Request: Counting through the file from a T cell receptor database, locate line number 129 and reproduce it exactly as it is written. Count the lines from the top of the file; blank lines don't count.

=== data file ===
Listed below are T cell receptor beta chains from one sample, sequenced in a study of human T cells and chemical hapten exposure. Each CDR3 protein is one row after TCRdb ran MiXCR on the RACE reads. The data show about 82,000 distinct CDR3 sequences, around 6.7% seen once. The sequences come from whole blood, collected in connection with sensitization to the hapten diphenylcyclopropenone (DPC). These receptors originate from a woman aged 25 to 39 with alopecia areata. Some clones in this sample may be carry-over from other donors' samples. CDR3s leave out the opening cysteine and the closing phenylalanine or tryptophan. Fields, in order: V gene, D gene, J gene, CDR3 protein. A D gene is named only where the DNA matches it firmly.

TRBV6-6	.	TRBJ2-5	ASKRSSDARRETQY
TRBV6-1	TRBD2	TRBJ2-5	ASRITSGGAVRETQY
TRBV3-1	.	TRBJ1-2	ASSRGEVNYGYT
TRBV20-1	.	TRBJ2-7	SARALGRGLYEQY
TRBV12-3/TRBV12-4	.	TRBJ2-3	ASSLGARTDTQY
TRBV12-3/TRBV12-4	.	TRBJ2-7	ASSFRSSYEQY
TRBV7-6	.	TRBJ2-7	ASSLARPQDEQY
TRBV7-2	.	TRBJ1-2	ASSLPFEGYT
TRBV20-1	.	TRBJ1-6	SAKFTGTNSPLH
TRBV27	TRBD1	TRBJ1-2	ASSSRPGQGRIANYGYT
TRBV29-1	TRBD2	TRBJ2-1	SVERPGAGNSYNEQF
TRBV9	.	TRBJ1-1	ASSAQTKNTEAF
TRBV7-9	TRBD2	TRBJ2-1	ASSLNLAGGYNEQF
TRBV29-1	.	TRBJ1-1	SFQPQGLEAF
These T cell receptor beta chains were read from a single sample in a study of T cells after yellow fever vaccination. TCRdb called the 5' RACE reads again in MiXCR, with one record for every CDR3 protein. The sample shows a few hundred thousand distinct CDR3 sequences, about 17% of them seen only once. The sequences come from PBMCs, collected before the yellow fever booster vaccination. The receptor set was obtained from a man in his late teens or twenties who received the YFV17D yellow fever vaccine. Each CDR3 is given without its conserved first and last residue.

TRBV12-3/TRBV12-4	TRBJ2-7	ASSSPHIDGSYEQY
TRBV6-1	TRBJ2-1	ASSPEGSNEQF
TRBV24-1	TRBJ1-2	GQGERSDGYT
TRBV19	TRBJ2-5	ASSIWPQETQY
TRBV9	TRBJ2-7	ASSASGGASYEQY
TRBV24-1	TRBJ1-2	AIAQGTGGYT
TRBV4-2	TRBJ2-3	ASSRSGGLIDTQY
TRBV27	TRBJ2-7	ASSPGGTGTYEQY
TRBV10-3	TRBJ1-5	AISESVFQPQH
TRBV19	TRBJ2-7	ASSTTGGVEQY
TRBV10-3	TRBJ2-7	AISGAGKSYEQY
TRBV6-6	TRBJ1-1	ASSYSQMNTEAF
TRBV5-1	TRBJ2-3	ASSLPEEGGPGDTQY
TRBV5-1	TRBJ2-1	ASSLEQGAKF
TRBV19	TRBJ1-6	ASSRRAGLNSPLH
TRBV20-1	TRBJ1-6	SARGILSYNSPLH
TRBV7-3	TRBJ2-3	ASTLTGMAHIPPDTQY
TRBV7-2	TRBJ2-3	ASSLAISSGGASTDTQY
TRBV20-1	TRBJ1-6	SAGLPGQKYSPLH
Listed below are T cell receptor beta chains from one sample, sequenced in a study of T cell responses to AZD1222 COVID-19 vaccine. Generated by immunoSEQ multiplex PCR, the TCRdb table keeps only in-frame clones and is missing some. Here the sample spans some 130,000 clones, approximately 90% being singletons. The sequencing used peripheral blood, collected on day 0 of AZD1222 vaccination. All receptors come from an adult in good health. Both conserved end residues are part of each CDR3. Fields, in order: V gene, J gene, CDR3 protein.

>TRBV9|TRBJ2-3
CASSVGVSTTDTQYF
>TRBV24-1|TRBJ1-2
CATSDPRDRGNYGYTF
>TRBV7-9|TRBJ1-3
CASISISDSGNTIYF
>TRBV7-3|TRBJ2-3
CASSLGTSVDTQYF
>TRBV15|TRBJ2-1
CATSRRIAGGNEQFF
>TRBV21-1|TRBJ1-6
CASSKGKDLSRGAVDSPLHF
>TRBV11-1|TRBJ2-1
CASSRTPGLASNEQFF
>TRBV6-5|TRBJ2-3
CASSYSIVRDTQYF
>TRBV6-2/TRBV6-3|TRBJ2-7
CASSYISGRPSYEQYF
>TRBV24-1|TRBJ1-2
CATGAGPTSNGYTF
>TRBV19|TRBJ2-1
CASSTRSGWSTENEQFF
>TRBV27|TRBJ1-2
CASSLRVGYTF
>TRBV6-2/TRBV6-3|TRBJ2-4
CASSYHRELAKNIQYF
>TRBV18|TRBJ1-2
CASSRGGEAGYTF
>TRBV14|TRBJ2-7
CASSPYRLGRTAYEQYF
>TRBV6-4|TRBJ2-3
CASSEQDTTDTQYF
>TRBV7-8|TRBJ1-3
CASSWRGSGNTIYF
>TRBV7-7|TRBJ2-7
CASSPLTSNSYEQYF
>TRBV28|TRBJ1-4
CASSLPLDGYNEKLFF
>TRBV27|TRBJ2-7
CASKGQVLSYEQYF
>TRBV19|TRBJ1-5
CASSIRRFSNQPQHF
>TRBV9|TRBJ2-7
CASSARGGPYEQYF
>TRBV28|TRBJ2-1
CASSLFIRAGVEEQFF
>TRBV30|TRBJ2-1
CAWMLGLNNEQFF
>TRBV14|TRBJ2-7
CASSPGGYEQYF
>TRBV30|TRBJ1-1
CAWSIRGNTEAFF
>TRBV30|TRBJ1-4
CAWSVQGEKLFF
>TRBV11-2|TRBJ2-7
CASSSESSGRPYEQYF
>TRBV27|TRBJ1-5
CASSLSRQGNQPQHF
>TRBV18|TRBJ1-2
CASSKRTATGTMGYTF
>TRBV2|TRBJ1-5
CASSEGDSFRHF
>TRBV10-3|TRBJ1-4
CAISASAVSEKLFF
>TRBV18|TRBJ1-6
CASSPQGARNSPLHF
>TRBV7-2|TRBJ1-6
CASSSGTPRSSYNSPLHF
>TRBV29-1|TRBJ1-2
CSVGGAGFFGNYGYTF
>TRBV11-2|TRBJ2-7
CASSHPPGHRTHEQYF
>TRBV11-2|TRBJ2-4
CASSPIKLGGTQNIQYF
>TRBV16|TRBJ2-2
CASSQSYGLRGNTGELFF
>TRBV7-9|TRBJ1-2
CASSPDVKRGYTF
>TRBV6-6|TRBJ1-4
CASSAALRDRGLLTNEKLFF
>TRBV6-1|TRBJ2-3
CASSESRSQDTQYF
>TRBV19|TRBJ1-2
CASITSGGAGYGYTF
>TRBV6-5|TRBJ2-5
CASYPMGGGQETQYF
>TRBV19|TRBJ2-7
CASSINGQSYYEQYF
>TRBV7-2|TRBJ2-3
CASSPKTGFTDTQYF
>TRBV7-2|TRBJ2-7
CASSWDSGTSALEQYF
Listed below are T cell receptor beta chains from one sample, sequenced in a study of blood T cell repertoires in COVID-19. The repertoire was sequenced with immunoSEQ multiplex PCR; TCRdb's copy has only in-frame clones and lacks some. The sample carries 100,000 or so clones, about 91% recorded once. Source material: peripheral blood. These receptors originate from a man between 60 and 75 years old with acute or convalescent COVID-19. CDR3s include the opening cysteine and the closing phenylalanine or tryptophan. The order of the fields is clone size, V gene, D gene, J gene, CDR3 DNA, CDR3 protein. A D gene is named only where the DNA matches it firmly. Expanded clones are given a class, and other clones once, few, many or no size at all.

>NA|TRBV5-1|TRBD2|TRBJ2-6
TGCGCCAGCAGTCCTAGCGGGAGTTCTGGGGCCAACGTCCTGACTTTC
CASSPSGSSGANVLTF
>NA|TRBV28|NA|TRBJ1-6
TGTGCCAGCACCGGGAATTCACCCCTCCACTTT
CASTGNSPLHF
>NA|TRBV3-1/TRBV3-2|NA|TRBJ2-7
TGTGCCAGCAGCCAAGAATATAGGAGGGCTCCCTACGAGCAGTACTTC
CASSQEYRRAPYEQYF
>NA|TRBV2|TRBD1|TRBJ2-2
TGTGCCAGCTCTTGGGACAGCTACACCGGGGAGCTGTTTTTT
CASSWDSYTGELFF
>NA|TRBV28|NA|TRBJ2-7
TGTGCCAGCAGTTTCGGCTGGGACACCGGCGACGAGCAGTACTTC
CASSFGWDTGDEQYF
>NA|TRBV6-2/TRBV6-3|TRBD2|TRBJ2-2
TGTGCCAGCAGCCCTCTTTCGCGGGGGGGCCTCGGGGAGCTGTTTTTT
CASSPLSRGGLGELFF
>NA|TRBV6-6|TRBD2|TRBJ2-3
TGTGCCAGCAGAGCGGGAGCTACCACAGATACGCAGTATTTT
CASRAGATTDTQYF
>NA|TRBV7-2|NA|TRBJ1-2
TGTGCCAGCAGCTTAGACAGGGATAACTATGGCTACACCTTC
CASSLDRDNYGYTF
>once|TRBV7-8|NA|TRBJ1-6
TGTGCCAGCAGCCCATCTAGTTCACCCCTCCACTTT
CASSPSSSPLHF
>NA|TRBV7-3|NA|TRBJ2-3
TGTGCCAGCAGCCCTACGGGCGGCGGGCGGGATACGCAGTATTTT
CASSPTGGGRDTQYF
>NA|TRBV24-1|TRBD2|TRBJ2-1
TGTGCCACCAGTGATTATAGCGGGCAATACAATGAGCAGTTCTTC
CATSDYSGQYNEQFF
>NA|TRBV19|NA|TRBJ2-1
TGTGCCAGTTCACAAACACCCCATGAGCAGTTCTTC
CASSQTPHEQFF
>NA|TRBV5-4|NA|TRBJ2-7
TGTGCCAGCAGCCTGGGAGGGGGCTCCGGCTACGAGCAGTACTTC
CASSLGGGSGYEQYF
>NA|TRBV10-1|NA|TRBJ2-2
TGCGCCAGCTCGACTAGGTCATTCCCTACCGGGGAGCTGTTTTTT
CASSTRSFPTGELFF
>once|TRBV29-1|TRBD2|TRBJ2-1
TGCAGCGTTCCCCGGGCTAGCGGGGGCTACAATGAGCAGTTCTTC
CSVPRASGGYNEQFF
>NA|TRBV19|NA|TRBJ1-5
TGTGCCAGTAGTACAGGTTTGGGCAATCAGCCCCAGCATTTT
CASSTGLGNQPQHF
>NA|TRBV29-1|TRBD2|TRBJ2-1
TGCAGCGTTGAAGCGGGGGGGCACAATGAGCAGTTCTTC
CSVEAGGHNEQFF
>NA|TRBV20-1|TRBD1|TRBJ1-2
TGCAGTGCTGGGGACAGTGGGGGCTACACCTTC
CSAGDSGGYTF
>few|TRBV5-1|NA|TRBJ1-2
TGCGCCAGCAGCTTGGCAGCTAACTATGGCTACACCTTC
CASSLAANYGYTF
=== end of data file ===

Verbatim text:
Listed below are T cell receptor beta chains from one sample, sequenced in a study of blood T cell repertoires in COVID-19. The repertoire was sequenced with immunoSEQ multiplex PCR; TCRdb's copy has only in-frame clones and lacks some. The sample carries 100,000 or so clones, about 91% recorded once. Source material: peripheral blood. These receptors originate from a man between 60 and 75 years old with acute or convalescent COVID-19. CDR3s include the opening cysteine and the closing phenylalanine or tryptophan. The order of the fields is clone size, V gene, D gene, J gene, CDR3 DNA, CDR3 protein. A D gene is named only where the DNA matches it firmly. Expanded clones are given a class, and other clones once, few, many or no size at all.